The first time it happened I was three years old, almost four. My mom rushed to the hospital with my dad, and I slept over my grandma’s house. The second time, I was seven. My parents left in the middle of the night, and my grandma came to look after my sister and me. The third time, I was thirteen. It was different, yet the same. They left, and I woke up to my grandma making us breakfast.
The fourth time, I was eighteen. My dad gently woke me whispering, “We’re going, it’s time.” Next thing I know, I’m tumbling out of bed, making breakfast for four and starting the car. My younger sisters are way more excited then I am. They scream, they laugh, they can’t stop running around the house. Victoria keeps asking, “Can we go now?” I’m trying to get things done; clean the kitchen, make the beds, pack some lunch. Maybe it’s because this has happened so many times before. Maybe it’s because I don’t like change. Maybe it’s because I’m older.
Wow, Victoria is going to be a big sister. She’s done being the baby of the family. I’m not going to have three little girls to look after; I’m going to have three little girls and a little brother too. I say little girls, but they’re not all that little anymore. Virginia is fifteen. She’s going to get her driving permit soon. Where has the time gone? I’m an adult, about to become an older sister yet again.
When my mom told me she was pregnant, I was everything but thrilled. It was a balmy Sunday morning in mid May, and we had just gotten back from Church. The sun was shining bright and the flowers in our garden were blossoming. I could hear the birds chirping, and the leaves danced in the warm breeze. I knew spring had come and was here to stay this time. We walked inside the garage door and, as we were taking our shoes off, I noticed my parents oddly whispering to each other. I knew something was up. They told Virginia and I to go upstairs; they needed to tell us something. I would’ve been worried if it wasn’t for their giddy grins and unusual giggling. We walked upstairs and, the second they shut the door behind them, I knew. I was aware of the drill. Virginia jumped ecstatically. I stood there processing the news. She rushed to hug my mom proudly. I stood there processing the news. She started asking a million questions. I stood there processing the news.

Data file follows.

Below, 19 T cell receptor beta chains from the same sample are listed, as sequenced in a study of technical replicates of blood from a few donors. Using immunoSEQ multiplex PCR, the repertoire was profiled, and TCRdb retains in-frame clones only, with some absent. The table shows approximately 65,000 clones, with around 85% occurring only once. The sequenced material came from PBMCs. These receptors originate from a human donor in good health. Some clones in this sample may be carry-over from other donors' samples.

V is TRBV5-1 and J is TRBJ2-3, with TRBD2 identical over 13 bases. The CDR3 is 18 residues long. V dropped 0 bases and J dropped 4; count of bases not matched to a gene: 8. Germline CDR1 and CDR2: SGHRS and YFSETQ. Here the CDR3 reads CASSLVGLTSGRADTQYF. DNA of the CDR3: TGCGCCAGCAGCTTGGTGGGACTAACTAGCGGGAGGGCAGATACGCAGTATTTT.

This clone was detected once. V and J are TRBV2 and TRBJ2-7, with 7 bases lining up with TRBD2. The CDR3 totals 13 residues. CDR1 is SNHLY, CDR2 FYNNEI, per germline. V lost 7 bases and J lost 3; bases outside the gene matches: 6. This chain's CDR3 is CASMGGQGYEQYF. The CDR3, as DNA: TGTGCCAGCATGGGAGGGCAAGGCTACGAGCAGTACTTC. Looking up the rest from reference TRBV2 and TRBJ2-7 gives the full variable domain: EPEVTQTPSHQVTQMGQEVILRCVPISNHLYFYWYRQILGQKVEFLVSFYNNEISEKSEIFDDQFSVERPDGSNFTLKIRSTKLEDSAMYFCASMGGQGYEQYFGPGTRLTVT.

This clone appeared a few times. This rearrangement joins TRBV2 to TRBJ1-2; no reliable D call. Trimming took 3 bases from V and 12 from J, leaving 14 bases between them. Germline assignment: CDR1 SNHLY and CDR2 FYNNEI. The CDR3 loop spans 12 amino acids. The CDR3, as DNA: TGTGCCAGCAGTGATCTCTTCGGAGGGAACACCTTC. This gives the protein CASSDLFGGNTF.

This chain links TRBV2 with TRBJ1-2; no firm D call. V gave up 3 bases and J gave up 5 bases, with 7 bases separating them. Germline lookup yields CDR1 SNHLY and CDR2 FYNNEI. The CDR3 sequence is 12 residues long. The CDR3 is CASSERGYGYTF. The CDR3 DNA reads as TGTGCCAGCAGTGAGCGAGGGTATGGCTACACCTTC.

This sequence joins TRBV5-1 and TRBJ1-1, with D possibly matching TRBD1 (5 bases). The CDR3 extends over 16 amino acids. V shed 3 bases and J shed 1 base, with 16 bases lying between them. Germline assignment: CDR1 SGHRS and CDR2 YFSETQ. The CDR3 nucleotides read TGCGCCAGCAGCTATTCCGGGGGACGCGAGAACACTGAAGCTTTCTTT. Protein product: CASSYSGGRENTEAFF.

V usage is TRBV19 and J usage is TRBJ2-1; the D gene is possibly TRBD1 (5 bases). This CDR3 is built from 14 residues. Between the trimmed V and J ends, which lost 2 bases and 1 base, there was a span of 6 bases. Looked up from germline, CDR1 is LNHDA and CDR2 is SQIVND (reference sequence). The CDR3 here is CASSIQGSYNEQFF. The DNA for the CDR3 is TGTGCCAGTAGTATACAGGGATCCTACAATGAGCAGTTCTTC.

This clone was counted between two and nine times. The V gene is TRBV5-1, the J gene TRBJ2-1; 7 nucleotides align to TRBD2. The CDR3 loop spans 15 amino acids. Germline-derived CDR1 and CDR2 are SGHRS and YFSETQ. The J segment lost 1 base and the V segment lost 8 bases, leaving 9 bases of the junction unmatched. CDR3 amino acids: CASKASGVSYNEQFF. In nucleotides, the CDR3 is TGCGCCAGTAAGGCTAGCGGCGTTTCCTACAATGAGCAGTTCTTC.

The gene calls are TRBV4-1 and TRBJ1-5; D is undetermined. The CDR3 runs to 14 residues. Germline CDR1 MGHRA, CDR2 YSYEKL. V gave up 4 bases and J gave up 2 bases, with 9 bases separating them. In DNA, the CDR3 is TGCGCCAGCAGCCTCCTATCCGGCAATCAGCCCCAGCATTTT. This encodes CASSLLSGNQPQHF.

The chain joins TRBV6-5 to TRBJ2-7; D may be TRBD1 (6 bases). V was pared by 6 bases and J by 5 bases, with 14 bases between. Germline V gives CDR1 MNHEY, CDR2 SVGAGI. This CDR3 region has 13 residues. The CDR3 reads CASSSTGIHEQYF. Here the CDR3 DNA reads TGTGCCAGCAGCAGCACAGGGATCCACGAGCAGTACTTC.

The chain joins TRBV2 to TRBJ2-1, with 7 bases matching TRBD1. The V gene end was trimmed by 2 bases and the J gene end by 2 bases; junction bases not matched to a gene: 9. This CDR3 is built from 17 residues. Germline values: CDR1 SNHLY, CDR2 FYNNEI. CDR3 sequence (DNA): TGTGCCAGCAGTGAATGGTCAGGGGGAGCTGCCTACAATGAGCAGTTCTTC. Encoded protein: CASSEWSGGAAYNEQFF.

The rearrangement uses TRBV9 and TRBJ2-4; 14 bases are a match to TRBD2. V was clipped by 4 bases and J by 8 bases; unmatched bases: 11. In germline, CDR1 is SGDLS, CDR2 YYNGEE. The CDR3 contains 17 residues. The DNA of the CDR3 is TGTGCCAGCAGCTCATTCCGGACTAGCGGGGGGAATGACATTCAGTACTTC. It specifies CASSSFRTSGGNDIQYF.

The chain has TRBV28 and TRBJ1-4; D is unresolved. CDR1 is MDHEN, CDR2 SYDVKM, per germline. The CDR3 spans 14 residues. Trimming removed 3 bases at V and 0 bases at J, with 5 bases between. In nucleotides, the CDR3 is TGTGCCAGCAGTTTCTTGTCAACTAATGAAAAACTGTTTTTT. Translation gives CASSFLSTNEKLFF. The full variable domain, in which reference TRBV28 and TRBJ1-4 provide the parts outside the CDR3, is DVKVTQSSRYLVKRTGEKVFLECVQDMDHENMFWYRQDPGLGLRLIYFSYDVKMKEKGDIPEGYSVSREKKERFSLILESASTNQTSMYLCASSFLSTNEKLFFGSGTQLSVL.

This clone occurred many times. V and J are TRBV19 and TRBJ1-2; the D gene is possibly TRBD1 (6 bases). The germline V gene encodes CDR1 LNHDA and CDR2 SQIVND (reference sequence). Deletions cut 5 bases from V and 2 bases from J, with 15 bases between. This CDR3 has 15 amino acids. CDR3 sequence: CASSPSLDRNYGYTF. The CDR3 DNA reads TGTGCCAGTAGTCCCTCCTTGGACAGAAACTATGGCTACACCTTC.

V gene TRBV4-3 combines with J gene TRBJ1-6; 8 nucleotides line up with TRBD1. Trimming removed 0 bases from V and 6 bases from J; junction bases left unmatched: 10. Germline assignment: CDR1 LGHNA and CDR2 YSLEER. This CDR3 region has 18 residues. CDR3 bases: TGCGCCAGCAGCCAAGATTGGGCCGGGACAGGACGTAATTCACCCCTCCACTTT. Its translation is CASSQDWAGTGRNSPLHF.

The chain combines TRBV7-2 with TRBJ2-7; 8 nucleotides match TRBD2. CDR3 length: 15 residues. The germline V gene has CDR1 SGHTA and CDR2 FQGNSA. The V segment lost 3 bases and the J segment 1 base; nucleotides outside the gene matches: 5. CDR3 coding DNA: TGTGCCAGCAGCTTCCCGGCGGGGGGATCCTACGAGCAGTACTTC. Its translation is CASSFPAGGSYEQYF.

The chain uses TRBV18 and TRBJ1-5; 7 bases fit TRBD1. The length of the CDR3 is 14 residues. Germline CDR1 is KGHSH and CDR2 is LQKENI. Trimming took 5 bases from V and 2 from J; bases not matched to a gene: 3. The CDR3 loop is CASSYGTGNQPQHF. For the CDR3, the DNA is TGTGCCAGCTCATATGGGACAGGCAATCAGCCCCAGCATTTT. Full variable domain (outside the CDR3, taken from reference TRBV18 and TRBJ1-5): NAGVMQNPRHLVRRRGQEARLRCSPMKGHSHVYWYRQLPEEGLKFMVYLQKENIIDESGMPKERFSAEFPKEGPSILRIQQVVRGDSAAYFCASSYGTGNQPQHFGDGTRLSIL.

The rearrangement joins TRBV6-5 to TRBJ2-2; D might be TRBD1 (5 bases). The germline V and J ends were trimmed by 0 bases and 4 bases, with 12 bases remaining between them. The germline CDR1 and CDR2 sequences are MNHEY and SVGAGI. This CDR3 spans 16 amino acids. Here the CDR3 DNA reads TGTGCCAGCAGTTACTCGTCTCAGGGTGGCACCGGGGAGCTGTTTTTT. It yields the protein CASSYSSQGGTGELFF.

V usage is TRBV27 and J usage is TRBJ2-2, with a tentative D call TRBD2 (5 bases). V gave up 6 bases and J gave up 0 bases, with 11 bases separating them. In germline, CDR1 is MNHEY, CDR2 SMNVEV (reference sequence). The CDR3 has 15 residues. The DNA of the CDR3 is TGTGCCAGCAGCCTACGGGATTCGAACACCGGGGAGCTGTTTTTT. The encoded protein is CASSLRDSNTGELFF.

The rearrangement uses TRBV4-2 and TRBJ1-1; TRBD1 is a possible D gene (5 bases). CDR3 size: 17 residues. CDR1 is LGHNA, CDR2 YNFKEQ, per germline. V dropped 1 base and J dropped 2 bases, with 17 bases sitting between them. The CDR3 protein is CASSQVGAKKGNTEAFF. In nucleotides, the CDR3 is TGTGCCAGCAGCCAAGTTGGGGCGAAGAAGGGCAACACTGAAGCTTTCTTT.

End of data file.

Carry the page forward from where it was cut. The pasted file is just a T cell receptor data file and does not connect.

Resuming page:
Nine months later, the news has been processed. That news is about to become a reality. It’s December 24th. Tomorrow is Christmas. Tonight we’re supposed to have our big Christmas Eve dinner. I guess plans change.
“Let’s go!” I scream from the car. I put the hospital’s address in my phone and drive away. The hospital is unexpectedly welcoming. It’s a colony of beautiful white buildings surrounded by gardens and people. There is life everywhere and, for a second, I feel excited. We walk in and are led upstairs. Victoria reluctantly holds my hand, trying to run away. I don’t let her. Virginia and Veronica follow behind. The second floor is quiet, almost empty. The silence is peaceful and serene. I like it. I feel the love, happiness and tranquility around me. A hint of excitement and impatience overcomes me once again. My heart beats faster. My breathing is heavier. A smile creeps on my lips. I glance at Victoria and peek through the door.
My mom lies on the bed, her head resting on the pillow and her charcoal black hair tied back. Her face is exhausted. Her eyes light up as she sees us, but she barely moves. I haven’t seen her this happy in a while. Beside her bed, my dad sits in a small red chair. His long body curved over what he holds.
Ryan. A tiny creature rests on his forearms. Its eyes are closed, its few hairs blonde. Its porcelain skin is perfect. That’s my brother. I take him, and I hold him. I stare at him for way too long. Boy, was I stupid. This tiny person is a light that chose to shine on us. He is a part of me; he is my family. Just like that I realize that I don’t care about the diapers I’m going to have to change, about the cries I’m going to have to hear, about the things I’m going to have to share, because how lucky can one be, to experience the blossoming of a flower for a fourth time.